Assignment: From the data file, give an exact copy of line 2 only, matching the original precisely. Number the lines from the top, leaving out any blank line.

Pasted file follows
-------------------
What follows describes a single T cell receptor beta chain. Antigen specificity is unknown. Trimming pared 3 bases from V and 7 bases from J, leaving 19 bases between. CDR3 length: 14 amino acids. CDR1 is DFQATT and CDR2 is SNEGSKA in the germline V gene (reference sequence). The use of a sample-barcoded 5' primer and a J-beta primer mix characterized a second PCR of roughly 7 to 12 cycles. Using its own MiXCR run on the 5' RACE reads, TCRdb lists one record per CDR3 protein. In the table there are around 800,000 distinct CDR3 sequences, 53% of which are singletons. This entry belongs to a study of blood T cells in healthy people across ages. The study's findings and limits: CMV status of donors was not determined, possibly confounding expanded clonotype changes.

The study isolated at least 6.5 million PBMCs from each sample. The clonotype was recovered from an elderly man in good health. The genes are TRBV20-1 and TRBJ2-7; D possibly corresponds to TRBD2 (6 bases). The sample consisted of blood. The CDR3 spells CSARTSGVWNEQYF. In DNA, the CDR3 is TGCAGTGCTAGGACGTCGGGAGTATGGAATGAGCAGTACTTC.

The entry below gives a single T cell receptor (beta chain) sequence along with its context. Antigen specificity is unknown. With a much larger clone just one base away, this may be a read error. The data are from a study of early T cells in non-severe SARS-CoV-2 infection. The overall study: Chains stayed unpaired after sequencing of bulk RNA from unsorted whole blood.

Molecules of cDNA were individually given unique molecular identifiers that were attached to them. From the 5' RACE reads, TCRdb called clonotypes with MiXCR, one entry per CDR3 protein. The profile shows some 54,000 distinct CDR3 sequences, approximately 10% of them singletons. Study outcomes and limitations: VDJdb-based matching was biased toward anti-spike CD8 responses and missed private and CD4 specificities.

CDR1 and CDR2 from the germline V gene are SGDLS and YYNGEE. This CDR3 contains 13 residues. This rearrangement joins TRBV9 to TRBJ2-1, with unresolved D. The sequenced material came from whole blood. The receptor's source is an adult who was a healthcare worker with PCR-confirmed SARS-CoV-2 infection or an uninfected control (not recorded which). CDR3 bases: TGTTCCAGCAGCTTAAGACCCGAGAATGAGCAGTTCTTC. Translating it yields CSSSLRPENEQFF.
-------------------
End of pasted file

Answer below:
The study isolated at least 6.5 million PBMCs from each sample. The clonotype was recovered from an elderly man in good health. The genes are TRBV20-1 and TRBJ2-7; D possibly corresponds to TRBD2 (6 bases). The sample consisted of blood. The CDR3 spells CSARTSGVWNEQYF. In DNA, the CDR3 is TGCAGTGCTAGGACGTCGGGAGTATGGAATGAGCAGTACTTC.